Big data and multiple methods for mapping small reservoirs: comparing accuracies for applications in agricultural landscapes
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Jones, S.K.; Fremier, A.K.; DeClerck, F.A.; Smedley, D. Ortega Pieck, A.; Mulligan, M. (2017) Big data and multiple methods for mapping small reservoirs: comparing accuracies for applications in agricultural landscapes. Remote Sensing 9(12), 1307 ISSN: 2072-4292
Permanent link to cite or share this item: http://hdl.handle.net/10568/89845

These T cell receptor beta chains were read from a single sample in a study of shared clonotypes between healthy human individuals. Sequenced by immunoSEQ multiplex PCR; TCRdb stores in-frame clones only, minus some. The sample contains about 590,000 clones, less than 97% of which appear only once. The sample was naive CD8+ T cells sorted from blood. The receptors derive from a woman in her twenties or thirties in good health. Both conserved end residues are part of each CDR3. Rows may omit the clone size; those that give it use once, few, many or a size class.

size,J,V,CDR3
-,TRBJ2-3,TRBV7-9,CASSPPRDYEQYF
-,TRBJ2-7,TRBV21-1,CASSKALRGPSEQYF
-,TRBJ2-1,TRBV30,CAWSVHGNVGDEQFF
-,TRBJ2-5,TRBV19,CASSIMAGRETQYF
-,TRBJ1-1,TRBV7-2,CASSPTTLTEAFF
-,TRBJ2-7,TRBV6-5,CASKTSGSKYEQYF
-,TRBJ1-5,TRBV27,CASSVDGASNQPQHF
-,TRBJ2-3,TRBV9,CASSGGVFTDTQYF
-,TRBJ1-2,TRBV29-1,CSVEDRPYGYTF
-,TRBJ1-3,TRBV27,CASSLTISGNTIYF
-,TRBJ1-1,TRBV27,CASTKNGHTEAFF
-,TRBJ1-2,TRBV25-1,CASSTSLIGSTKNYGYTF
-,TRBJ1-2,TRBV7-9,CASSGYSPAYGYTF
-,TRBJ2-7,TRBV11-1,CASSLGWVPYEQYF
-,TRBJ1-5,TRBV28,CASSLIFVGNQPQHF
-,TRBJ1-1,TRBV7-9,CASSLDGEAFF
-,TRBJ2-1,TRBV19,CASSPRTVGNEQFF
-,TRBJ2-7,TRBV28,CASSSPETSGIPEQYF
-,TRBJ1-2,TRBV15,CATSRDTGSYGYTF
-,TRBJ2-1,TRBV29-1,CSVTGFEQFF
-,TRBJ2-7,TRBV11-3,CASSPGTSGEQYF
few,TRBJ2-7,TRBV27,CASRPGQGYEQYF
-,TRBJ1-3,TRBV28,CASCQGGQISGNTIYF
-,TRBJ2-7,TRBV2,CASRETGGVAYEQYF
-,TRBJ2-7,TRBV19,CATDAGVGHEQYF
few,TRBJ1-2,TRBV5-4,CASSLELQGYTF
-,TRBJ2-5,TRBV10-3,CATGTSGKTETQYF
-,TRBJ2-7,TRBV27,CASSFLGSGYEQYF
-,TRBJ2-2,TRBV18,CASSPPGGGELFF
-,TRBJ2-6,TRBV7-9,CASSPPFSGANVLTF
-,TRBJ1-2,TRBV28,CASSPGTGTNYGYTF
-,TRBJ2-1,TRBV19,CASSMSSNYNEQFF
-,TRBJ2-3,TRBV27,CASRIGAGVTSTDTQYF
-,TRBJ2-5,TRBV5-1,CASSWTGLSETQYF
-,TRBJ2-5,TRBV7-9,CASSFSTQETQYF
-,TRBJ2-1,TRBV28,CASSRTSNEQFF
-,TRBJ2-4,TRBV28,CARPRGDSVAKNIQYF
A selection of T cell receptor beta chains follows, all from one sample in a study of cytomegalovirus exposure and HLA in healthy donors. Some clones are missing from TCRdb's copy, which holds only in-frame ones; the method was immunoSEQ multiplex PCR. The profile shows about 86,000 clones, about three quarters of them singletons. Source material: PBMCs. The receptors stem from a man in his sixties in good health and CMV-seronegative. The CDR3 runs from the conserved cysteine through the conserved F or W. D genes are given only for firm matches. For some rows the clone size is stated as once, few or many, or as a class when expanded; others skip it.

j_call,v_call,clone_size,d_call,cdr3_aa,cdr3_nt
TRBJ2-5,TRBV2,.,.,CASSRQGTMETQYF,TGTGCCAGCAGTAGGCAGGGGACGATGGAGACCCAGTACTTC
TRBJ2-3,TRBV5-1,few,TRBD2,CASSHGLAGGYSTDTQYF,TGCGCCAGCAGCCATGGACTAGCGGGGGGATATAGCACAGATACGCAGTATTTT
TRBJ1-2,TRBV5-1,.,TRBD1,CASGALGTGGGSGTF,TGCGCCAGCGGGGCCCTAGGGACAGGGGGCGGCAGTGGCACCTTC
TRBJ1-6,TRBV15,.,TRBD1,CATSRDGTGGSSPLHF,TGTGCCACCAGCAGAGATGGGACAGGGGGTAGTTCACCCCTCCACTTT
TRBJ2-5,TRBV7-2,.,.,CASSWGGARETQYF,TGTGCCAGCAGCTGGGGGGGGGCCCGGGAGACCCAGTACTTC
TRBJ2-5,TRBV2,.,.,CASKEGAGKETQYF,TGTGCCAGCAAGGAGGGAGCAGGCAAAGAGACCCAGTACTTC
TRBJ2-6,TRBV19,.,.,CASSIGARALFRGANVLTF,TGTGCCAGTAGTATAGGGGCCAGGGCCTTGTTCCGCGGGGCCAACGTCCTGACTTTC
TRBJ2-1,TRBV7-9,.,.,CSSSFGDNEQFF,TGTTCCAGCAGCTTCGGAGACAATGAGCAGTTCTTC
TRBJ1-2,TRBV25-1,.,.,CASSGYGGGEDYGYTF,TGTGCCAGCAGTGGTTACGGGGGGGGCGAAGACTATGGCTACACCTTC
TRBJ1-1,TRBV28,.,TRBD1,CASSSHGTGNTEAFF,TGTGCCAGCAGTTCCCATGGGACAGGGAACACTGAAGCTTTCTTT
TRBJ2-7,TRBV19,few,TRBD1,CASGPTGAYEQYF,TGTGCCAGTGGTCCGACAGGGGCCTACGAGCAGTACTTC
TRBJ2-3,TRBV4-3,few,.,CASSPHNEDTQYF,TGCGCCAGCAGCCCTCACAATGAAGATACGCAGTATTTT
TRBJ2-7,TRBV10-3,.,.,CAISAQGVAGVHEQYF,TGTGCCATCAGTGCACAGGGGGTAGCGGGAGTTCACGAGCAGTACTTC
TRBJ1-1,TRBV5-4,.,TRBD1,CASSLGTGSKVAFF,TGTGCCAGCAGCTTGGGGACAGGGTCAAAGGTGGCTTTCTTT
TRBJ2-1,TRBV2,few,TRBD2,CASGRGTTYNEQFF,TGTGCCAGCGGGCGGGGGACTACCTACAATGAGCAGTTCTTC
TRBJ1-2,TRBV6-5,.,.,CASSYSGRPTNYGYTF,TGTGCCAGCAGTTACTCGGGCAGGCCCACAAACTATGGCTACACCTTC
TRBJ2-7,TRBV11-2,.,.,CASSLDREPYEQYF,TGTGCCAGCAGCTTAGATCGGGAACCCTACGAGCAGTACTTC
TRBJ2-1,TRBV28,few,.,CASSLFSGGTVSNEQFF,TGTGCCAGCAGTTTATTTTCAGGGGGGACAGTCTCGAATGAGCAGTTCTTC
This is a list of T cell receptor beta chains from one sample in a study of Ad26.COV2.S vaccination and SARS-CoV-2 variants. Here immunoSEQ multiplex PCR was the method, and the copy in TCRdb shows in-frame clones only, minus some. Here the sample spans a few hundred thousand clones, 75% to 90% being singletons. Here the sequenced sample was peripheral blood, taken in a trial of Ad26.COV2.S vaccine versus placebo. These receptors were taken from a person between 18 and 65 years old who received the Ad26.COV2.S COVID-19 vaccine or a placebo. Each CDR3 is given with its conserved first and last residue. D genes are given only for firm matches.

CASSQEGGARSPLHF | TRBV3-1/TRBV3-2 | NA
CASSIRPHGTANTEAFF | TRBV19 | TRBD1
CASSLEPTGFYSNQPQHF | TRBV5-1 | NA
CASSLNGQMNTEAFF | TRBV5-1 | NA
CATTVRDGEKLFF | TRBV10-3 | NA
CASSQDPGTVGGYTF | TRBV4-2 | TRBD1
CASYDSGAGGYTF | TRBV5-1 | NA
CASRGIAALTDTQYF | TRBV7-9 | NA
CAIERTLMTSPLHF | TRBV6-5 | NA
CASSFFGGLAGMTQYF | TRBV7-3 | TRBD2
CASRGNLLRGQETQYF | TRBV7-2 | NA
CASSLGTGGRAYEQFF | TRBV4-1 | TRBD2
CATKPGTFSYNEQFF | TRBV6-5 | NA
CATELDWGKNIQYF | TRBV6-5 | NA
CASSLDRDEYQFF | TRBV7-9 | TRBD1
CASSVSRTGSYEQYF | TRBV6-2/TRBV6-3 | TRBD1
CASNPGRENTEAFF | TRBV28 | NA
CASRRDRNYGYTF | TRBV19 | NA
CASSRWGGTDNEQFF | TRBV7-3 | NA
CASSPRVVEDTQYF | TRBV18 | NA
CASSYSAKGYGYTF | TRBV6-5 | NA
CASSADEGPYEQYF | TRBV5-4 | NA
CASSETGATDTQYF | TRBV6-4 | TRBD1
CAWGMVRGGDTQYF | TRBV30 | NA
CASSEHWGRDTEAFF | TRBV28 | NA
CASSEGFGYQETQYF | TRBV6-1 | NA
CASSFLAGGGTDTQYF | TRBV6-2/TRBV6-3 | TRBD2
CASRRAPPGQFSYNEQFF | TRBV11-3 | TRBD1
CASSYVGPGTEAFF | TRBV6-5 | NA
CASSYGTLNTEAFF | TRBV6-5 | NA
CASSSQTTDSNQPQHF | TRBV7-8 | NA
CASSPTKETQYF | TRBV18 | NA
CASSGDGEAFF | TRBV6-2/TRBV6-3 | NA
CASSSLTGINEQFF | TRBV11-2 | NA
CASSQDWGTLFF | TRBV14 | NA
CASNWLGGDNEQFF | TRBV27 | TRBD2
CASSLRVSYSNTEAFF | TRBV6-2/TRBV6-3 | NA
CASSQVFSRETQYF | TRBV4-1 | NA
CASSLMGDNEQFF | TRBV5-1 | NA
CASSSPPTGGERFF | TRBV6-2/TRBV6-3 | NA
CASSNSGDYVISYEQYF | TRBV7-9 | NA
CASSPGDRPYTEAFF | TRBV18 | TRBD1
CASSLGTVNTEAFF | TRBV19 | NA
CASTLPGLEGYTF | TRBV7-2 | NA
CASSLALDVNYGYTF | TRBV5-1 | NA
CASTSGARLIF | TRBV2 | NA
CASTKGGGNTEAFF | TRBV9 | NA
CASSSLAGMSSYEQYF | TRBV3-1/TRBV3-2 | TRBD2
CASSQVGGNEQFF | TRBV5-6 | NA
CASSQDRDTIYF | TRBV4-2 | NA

Whether or not reservoirs contain water throughout the dry season is critical to avoiding late season crop failure in seasonally-arid agricultural landscapes. Locations, volumes, and temporal dynamics, particularly of small (<1 Mm3) reservoirs are poorly documented globally, thus making it difficult to identify geographic and intra-annual gaps in reservoir water availability. Yet, small reservoirs are the most vulnerable to drying out and often service the poorest of farmers. Using the transboundary Volta River Basin (~413,000 sq km) in West Africa as a case study, we present a novel method to map reservoirs and quantify the uncertainty of Landsat derived reservoir area estimates, which can be readily applied anywhere in the globe. We applied our method to compare the accuracy of reservoir areas that are derived from the Global Surface Water Monthly Water History (GSW) dataset to those that are derived when surface water is classified on Landsat 8 OLI imagery using the Normalised Difference Water Index (NDWI), Modified NDWI with band 6 (MNDWI1), and Modified NDWI with band 7 (MNDWI2). We quantified how the areal accuracies of reservoir size estimates vary with the water classification method, reservoir properties, and environmental context, and assessed the options and limitations of using uncertain reservoir area estimates to monitor reservoir dynamics in an agricultural context. Results show that reservoir area estimates that are derived from the GSW data are 19% less accurate for our study site than MNDWI1 derived estimates, for a sample of 272 reservoir extents of 0.09 to 72 ha. The accuracy of Landsat-derived estimates improves with reservoir size and perimeter-area ratio, while accuracy may decline as surface vegetation increases. We show that GSW derived reservoir area estimates can provide an upper limit for current reservoir capacity and seasonal dynamics of larger reservoirs. Data gaps and uncertainties make GSW derived reservoir extents unsuitable for monitoring reservoirs that are smaller than 5.1 ha (holding ~49,759 m3), which constitute 674 (56%) reservoirs in the Volta basin, or monitoring seasonal fluctuations of most small reservoirs, limiting its utility for agricultural planning. This study is one of the first to test the utility and limitations of the newly available GSW dataset and provides guidance on the conditions under which this, and other Landsat-based surface water maps, can be reliably used to monitor reservoir resources.